The bill imposing prison terms for fascism rehabilitation could contradict the Russian Constitution, Russian State Duma First Deputy Speaker from the Communist Party, KPRF, Ivan Melnikov said.
"It is necessary to see how such a bill could match up with Constitution Article 29, where everyone is granted freedom of thought and speech. It is not certain that this initiative could pass the way it is from the legal point of view," Melnikov told Interfax on Monday.
"The closer the September elections are, the higher and higher notes the ruling party is taking and soon we could see a short circuit in this sphere," Melnikov said.
However, the issue is "quite pressing and really important and our faction definitely considers the proposed idea positively," Melnikov said.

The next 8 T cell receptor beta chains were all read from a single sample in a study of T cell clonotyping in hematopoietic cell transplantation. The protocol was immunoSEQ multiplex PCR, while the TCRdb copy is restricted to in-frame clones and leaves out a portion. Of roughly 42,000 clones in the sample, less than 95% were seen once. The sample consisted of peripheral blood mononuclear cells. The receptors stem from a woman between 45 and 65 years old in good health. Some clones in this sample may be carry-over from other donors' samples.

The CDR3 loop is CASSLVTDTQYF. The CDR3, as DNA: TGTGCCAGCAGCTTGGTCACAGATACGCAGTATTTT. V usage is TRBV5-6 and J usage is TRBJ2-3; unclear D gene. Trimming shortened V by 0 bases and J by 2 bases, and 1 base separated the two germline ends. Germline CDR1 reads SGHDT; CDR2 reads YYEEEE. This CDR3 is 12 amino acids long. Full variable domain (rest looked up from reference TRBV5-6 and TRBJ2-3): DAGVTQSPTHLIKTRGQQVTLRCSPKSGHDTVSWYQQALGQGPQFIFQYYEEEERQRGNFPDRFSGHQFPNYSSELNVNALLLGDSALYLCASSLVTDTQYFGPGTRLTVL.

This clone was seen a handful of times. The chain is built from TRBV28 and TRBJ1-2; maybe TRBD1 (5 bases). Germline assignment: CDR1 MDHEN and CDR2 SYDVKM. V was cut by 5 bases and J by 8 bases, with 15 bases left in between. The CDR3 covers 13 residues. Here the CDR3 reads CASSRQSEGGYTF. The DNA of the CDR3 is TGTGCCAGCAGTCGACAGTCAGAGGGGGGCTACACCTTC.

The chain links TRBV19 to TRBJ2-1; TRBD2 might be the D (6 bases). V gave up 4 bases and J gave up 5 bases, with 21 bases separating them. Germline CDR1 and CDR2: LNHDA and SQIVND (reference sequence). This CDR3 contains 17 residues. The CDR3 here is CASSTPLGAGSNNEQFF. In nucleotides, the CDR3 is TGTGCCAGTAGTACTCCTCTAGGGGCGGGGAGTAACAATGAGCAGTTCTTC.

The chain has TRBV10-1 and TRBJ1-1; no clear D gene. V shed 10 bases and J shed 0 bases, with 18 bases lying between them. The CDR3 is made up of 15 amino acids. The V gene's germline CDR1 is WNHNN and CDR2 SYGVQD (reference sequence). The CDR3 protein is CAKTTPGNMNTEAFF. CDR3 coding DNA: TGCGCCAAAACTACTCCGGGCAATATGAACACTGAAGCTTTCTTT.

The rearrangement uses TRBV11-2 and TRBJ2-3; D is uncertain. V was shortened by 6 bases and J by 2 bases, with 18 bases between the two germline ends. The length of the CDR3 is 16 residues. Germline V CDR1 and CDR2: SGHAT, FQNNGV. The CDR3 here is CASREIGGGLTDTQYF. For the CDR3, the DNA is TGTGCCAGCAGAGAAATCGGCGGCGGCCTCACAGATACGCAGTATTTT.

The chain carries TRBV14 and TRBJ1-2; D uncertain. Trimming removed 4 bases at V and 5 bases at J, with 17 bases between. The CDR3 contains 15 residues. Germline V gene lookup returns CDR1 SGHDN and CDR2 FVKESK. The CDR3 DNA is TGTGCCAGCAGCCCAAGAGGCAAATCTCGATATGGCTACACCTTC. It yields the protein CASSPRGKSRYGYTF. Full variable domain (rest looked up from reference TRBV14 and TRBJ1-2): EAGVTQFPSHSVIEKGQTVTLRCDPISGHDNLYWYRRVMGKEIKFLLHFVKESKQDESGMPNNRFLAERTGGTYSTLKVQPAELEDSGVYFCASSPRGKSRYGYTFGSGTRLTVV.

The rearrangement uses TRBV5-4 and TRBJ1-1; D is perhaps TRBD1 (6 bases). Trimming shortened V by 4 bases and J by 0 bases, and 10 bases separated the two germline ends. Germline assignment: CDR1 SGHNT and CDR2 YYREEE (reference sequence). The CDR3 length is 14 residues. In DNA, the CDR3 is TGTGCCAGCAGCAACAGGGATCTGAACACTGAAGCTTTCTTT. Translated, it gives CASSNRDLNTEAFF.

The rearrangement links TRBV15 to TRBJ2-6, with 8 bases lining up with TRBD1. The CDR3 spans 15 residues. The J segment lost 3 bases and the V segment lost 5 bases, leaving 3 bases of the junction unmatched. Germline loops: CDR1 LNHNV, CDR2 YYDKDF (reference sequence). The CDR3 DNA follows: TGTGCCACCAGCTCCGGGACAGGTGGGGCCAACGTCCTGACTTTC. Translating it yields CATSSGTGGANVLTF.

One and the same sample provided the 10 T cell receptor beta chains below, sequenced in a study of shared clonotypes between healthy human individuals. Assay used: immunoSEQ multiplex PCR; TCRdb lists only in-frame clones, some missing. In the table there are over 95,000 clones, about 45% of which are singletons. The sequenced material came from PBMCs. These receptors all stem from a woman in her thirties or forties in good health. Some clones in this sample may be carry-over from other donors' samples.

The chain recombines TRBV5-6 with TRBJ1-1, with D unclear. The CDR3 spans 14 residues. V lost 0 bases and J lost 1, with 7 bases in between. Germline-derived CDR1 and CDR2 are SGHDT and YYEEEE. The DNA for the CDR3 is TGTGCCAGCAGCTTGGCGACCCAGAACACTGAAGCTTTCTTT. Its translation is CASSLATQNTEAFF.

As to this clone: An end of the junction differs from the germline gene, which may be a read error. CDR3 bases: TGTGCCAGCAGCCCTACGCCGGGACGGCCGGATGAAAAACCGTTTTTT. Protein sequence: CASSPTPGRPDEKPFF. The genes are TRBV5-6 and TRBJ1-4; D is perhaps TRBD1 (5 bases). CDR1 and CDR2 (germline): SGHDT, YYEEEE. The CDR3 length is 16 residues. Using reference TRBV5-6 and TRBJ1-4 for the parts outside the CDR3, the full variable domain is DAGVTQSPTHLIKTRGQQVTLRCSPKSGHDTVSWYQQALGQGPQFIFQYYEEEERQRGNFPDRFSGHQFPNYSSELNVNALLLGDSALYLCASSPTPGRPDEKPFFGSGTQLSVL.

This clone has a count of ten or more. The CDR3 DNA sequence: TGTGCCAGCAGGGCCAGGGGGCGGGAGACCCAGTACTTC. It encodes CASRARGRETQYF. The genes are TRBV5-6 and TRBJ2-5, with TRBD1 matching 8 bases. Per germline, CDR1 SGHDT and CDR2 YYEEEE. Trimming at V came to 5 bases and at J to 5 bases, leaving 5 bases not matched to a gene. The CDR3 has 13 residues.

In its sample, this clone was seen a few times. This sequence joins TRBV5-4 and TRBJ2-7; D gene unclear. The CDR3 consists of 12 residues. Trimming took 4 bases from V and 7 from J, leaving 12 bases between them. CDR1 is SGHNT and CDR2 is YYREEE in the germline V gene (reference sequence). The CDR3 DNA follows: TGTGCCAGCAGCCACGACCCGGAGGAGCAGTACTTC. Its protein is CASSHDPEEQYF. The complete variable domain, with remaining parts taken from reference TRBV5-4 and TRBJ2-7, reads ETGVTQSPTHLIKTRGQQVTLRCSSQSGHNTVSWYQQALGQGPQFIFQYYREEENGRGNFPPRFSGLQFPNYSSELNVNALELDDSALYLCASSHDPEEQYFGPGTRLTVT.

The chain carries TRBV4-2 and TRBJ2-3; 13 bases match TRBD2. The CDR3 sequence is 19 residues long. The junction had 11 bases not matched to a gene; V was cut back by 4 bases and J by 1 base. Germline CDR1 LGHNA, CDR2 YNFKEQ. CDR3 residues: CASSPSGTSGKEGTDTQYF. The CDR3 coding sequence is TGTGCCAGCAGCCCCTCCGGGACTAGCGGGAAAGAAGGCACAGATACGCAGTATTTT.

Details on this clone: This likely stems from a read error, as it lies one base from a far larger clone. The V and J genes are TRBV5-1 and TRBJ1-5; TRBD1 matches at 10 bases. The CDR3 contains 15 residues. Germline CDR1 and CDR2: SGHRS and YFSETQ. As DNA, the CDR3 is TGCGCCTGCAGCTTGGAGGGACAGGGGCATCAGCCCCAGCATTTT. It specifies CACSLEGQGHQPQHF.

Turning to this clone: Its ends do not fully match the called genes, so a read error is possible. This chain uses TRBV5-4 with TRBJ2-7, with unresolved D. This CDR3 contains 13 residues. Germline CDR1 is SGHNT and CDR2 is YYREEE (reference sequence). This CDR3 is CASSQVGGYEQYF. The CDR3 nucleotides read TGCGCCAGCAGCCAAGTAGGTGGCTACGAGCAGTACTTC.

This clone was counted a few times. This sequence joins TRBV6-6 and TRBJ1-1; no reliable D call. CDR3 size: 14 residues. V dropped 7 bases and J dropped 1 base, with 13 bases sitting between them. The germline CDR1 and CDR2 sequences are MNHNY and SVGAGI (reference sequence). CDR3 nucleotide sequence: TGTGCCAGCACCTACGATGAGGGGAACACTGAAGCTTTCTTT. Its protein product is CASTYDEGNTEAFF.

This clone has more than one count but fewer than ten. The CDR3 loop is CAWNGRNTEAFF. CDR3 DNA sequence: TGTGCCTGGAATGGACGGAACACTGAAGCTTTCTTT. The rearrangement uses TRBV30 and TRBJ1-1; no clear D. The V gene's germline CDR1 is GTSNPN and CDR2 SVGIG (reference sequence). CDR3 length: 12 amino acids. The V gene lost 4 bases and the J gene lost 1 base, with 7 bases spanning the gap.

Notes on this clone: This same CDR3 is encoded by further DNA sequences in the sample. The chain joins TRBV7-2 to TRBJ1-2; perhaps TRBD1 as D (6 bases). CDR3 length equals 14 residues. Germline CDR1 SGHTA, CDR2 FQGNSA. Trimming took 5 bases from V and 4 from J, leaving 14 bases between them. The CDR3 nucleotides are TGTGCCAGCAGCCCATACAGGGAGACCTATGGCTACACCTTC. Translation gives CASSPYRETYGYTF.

"We communists have been fighting for the truth regarding the Soviet epoch and the Great Victory for many years and we have gotten used to defending it with the force of our persuasion. I will emphasize that there was no need for such a law in the Soviet times: not bans on speech and actions, but our conscience and morals regulated the entire topic related to the holy heroic deed of our country and our people," Melnikov said.
"The more the truth is told, the less place there will be for lies," Melnikov said.
Irina Yarovaya, chairing the State Duma's committee on security and fight against corruption, submitted a bill on Monday imposing criminal liability for Nazism rehabilitation, in particular for denying the results of the Nuremberg Trials and for knowingly circulating false information about the armies of the anti-Hitler coalition.
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